This is a seismic change for college football. —BCS Executive Director Bill Hancock
HOLLYWOOD, Fla. — College football is on the verge of finally having a playoff, its own version of the final four.
For the first time, all the power brokers who run the highest level of the sport are comfortable with the idea of deciding a championship the way it's done in just about every other sport.
"Yes, we've agreed to use the P word," Pac-12 Commissioner Larry Scott said.
They want to limit it to four teams. That's for sure. Now they just have to figure out how to pick the teams, where and when to play the games and what to do with the bowls. The new format would go into effect after for the 2014 season.
As for the current Bowl Championship Series, it's on life support. Any chance that it survives past the next two seasons? "I hope not," Southeastern Conference Commissioner Mike Slive said Thursday.
"This is a seismic change for college football," BCS Executive Director Bill Hancock said after the 11 conference commissioners and Notre Dame's athletic director wrapped up three days of meetings at a beachside hotel in south Florida.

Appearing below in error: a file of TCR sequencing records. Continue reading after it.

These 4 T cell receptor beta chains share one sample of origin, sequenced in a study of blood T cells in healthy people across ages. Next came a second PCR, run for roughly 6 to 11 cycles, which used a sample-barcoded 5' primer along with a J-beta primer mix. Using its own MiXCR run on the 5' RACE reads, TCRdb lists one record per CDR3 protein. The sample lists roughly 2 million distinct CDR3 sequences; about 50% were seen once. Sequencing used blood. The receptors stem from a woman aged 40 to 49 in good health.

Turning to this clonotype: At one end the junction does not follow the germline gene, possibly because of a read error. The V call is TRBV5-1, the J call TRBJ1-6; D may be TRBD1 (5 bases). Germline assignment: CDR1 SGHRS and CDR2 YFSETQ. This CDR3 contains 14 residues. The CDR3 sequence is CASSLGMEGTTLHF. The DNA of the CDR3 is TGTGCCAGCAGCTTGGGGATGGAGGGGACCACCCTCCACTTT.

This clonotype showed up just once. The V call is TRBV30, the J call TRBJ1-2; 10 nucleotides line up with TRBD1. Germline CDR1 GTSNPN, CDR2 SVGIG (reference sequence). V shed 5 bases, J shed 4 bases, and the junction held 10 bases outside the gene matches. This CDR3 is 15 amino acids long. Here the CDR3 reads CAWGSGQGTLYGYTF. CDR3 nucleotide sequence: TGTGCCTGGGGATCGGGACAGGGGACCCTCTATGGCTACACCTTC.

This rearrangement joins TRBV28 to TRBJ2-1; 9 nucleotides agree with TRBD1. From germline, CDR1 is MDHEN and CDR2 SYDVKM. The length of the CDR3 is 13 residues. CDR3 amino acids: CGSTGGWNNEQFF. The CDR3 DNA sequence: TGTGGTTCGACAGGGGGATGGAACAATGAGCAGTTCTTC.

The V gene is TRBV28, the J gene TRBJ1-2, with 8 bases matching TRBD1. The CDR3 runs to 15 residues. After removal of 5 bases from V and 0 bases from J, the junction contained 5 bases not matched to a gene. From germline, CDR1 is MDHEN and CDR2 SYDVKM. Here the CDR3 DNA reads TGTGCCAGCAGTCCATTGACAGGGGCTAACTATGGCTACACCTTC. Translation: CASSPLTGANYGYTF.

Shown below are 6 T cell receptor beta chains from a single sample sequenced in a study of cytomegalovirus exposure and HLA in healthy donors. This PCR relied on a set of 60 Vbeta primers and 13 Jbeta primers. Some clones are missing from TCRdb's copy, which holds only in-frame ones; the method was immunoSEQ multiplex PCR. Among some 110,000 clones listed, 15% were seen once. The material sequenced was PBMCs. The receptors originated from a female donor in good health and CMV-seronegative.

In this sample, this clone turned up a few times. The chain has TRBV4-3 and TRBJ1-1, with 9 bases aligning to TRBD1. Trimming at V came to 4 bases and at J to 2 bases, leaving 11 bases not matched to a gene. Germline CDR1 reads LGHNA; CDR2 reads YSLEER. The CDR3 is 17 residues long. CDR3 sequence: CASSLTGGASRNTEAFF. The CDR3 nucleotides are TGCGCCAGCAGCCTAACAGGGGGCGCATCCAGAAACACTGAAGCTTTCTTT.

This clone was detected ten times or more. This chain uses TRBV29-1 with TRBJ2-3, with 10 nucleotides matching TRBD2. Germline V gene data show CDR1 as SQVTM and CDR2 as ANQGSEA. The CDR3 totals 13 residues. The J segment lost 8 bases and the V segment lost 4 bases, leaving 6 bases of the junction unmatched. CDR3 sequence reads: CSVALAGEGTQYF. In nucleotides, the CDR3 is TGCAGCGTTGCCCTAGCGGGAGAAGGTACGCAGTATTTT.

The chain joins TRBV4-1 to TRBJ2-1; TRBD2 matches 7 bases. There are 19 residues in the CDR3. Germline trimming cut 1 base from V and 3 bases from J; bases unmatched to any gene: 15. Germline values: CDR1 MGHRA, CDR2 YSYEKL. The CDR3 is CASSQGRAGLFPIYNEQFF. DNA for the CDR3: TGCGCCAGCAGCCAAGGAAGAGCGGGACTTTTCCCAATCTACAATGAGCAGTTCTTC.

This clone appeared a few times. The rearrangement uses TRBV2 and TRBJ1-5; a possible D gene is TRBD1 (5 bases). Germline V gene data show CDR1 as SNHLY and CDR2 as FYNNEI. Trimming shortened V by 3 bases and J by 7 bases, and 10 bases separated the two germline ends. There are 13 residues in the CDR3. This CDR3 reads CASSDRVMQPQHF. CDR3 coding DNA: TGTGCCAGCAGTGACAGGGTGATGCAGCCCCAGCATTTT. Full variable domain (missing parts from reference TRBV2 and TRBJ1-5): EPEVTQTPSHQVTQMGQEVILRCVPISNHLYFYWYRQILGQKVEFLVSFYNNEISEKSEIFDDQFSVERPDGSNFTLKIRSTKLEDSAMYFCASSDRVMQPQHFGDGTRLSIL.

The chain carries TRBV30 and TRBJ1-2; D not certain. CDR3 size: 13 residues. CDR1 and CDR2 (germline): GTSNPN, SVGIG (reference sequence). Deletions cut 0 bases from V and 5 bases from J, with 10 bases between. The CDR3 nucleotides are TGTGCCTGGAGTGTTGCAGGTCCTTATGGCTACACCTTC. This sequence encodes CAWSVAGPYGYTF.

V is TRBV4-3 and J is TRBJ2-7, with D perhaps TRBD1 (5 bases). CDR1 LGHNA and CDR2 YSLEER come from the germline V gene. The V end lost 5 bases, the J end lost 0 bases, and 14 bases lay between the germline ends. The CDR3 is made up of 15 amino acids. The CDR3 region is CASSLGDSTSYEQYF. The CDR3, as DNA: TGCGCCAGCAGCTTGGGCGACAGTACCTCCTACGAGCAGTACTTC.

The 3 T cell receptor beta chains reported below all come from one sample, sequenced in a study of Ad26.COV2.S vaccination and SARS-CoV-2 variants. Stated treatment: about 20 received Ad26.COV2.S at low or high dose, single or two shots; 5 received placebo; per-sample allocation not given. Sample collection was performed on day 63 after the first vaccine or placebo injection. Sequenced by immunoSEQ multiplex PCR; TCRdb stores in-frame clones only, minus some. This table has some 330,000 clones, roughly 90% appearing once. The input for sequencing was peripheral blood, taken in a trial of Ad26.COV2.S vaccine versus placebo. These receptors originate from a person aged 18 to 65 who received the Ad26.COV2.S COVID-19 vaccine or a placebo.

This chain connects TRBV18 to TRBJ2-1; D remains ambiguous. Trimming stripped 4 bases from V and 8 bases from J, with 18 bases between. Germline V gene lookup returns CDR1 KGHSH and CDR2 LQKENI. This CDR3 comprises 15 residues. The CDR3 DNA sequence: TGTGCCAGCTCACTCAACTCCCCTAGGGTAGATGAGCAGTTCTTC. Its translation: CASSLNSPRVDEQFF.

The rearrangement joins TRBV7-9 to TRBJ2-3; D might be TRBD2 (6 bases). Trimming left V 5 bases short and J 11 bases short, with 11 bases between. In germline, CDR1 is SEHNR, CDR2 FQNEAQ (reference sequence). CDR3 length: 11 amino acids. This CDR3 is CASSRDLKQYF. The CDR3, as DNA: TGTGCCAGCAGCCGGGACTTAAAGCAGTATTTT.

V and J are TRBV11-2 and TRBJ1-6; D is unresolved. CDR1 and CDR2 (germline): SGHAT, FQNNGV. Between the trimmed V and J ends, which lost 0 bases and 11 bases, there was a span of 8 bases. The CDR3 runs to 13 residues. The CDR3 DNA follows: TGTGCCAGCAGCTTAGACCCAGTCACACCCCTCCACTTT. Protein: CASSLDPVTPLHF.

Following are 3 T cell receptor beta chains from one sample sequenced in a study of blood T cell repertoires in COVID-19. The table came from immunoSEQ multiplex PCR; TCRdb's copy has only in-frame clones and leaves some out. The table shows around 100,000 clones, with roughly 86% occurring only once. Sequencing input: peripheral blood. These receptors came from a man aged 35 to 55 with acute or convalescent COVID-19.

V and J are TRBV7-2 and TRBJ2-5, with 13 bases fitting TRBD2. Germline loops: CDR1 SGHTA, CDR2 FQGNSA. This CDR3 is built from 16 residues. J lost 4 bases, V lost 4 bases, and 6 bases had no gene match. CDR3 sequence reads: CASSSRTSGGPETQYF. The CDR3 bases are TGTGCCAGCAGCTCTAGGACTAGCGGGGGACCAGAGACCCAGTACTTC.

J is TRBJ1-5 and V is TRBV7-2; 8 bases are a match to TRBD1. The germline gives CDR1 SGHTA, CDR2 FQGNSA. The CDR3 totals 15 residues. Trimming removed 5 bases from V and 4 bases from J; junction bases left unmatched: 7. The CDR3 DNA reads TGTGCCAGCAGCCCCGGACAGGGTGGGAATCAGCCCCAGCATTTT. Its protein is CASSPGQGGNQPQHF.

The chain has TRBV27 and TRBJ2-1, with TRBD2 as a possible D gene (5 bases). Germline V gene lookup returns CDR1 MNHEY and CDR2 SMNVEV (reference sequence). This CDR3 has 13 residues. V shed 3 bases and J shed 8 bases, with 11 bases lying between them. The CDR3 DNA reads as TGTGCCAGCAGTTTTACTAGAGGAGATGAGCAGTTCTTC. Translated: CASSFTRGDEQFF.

Hancock actually used the word "playoff" when describing what was being considered, and that alone signaled a shift in thinking for the BCS. In a memo leading up to these meetings, the term "four-team event" was used to describe creating two national semifinals and a championship game.
Hancock said the commissioners will present a "small number" of options for a four-team playoff to their leagues over the next month or so at conference meetings. Hancock estimated about two to seven configurations are being considered.
The exact number hardly matters.
Now it's up to each conference to determine which option it likes best. The commissioners will get back together in June and try to come up with a final version, and eventually the university presidents will have sign off on it. That would probably come in July.
Hancock warned that if no agreement is reached, the fallback could be sticking with an overhauled version of the old system, which aims for a No. 1 vs. No. 2 championship game.
But that seems like a longshot.
"It's great to get to a point where there seems to be general consensus that a four-team, three-game playoff is the best route to go," Atlantic Coast Conference Commissioner John Swofford said. "The next challenge obviously is figuring out a format that brings consensus where we can truly make that work. The more this narrows, the more challenging it gets."